Not every animal can stay at the WSHS adoption center; they may be too young, have medical concerns, or have behavioral issues.
Our foster families bridge the gap between intake and adoption, allowing each foster animal to reach full size, recovery, and potential for adoption. We’d like to share some of their experiences with you.
For the past five years, Trista Blessin and her daughter have enjoyed being part of their fosters’ lives. Trista says, “Watching tiny kittens grow is fun; it happens so fast. We love the kittens like they are our very own when we are fostering. At the same time, everything we do with the kittens is about helping them be as socialized and friendly as they can be for their forever home.
To fill the void her mother’s passing left, Deb Scouten wanted a canine companion but was concerned about her frequent travel. Fostering was the perfect solution. Deb and her husband Charles always say yes to any small- or medium-sized dogs in need. Their most gratifying experience was with Jelly, a puppy mill beagle that needed nine months of encouragement to come out of her shell. Deb shares that the best part of fostering is “watching each dog gain confidence…and sharing mutual love. And it is just plain fun!”
Keirsten Fordemwalt began fostering at the beginning of the pandemic. Since then, her family has fostered several mama cats with kittens and a pair of rambunctious puppies! Keirsten says, “Whenever we don’t have fosters in our house, I think about our spare room that sits empty and know we could be helping save a life. And, selfishly, knowing we are helping these amazing animals is a major mood boost.”
Stephanie Nordlund and her partner Tim responded to an emergency request to foster puppies since their dog Penny (WSHS alum Ghost) enjoys having playmates. Good thing Penny is a fantastic nanny; back-to-back litters have been keeping Penny busy ever since! Stephanie also volunteers in the kennel and brings adult dogs home for a break.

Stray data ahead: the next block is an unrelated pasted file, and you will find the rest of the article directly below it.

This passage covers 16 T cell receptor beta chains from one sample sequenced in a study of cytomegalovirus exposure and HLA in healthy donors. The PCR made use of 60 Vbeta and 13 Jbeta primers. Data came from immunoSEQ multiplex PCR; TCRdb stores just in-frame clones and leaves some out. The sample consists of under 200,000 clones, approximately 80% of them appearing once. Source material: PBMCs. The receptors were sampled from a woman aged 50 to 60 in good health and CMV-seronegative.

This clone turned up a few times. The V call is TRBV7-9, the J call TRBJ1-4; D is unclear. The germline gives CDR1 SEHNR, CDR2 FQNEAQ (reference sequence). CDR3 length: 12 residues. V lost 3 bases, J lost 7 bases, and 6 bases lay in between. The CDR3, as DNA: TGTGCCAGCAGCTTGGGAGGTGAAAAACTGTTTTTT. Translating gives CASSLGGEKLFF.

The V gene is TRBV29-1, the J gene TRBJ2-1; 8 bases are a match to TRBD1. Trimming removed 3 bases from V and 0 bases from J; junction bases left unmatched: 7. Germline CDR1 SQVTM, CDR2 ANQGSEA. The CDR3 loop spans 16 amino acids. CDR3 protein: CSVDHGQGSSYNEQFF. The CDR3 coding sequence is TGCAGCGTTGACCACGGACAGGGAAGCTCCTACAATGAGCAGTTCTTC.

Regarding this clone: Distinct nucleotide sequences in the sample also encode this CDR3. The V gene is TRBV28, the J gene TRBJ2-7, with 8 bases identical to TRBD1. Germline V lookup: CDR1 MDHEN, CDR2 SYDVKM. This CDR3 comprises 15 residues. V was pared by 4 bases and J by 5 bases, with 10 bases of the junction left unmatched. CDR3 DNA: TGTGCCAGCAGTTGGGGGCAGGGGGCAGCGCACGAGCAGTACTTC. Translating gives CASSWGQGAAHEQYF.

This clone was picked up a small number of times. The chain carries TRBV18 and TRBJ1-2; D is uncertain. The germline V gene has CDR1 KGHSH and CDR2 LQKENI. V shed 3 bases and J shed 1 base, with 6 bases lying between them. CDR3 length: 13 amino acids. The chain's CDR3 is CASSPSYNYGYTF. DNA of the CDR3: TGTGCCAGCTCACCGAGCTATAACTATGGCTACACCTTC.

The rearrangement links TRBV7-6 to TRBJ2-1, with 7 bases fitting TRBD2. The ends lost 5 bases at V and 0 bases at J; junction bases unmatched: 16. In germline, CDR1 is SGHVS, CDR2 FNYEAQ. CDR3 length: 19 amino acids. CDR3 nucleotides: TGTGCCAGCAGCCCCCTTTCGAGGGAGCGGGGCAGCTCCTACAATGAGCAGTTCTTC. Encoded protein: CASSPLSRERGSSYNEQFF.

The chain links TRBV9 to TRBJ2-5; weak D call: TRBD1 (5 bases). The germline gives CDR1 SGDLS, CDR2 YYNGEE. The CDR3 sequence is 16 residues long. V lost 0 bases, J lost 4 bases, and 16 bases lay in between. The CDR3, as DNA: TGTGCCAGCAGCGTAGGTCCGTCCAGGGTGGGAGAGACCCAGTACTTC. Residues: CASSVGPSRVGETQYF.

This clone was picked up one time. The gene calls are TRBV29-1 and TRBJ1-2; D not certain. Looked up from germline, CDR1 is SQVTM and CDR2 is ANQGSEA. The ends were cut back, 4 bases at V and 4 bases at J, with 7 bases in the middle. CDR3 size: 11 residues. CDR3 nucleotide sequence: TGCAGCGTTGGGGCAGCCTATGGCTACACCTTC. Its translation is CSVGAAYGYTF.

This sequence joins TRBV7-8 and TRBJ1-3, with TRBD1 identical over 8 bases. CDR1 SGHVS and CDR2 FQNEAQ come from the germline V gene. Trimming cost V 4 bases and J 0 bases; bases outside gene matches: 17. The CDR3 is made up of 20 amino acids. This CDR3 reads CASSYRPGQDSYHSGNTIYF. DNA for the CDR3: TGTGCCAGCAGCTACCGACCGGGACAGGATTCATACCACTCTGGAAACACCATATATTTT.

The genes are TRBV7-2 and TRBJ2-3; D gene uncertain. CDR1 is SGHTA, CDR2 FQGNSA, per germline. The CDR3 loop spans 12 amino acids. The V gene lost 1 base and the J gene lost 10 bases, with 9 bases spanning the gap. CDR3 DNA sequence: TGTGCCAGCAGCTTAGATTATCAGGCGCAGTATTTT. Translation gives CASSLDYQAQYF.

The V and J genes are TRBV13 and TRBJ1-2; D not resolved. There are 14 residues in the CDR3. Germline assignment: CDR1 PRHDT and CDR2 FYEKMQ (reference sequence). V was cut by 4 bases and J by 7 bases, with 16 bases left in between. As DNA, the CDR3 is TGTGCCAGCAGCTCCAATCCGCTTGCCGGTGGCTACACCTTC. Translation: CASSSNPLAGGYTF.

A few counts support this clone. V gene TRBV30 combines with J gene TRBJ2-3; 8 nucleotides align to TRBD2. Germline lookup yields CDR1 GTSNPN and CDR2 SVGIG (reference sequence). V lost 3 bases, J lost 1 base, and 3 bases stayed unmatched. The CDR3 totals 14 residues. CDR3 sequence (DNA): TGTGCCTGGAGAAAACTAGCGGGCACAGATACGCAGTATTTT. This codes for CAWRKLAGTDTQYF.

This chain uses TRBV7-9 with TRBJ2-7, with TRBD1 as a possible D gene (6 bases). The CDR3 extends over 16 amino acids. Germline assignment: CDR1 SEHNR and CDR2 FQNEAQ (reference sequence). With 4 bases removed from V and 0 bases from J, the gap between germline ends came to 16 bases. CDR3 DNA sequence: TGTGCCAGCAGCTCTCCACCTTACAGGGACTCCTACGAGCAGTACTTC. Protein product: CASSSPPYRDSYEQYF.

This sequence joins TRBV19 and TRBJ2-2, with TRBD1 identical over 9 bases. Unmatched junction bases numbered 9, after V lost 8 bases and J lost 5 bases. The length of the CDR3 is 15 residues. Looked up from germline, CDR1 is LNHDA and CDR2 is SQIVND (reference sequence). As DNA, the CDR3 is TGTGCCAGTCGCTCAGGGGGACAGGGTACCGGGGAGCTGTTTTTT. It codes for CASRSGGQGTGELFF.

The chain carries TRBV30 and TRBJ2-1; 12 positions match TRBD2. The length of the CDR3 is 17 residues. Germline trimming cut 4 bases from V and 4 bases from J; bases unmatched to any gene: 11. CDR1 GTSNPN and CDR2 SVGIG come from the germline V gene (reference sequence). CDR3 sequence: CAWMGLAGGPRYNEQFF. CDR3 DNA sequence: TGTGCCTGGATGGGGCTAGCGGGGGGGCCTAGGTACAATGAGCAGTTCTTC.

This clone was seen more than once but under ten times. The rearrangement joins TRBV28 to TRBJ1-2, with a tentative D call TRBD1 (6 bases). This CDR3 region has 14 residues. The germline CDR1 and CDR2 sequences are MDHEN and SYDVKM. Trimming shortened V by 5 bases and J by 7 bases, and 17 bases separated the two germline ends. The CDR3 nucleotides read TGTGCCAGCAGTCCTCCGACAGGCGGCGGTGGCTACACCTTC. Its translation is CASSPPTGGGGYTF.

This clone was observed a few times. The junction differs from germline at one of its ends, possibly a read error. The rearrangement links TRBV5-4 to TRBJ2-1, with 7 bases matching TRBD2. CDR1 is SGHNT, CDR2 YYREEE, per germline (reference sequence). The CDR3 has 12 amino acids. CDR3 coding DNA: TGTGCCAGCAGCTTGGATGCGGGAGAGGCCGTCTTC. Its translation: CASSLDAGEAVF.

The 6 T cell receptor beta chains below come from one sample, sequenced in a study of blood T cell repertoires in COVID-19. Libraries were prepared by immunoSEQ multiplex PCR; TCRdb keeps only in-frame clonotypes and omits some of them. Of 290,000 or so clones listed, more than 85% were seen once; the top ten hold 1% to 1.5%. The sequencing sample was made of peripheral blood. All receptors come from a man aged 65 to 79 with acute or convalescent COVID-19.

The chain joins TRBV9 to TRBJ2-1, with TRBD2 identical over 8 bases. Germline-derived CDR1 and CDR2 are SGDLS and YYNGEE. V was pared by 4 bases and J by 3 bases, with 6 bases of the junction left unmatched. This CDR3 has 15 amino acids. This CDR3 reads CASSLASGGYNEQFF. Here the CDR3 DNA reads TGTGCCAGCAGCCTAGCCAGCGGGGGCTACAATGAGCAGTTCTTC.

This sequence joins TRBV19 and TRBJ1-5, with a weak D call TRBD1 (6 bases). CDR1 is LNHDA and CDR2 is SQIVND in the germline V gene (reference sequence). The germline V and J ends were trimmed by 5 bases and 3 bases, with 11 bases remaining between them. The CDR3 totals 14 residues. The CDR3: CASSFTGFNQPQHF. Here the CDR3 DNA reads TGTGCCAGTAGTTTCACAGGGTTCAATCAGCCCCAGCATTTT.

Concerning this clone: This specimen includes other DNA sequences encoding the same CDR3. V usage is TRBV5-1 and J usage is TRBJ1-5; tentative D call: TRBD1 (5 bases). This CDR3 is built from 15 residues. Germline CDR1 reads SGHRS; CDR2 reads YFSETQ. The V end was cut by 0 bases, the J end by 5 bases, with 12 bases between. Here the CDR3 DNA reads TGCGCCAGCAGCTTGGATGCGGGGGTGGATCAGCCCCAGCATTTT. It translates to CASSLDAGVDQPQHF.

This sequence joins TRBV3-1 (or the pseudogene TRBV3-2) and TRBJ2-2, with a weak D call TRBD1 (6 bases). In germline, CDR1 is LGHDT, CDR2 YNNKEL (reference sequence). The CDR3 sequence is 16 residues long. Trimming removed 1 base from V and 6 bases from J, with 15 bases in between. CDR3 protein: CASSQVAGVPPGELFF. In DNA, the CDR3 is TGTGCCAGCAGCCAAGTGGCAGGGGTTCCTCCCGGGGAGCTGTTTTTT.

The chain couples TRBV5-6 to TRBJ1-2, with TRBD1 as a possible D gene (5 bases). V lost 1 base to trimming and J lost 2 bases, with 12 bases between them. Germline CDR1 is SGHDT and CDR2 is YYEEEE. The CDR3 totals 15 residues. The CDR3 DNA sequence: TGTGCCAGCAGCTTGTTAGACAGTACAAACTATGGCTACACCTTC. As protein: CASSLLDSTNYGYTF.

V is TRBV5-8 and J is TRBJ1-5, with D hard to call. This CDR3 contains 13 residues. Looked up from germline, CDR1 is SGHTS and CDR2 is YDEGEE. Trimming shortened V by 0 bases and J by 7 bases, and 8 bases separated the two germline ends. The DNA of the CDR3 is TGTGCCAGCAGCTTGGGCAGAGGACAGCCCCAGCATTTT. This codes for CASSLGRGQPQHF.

Fostering can sometimes be challenging. Stephanie remembers a particularly energetic puppy with an over-the top play style. With every adoption appointment, Stephanie advocated for a good family fit which he finally found at an adoption event! Trista recently stepped up to foster bottle babies. “Fostering a mama cat and her kittens is the best because she does all the work in the early weeks,” Trista acknowledged, but “taking the place of a mama cat was a very rewarding challenge. Kittens need to be fed quite frequently, which means getting up at night for a couple of weeks. I was glad I had the time to provide love and care when they needed it.”
These families often hear how hard it must be to let their fosters go. Trista explains how rewarding it is to prepare an animal for life and love in their forever homes. Deb always sends a letter to each adopter telling them about her experience with the foster. Our foster families agree that the payoff for letting go is updates and photos from the new adopters!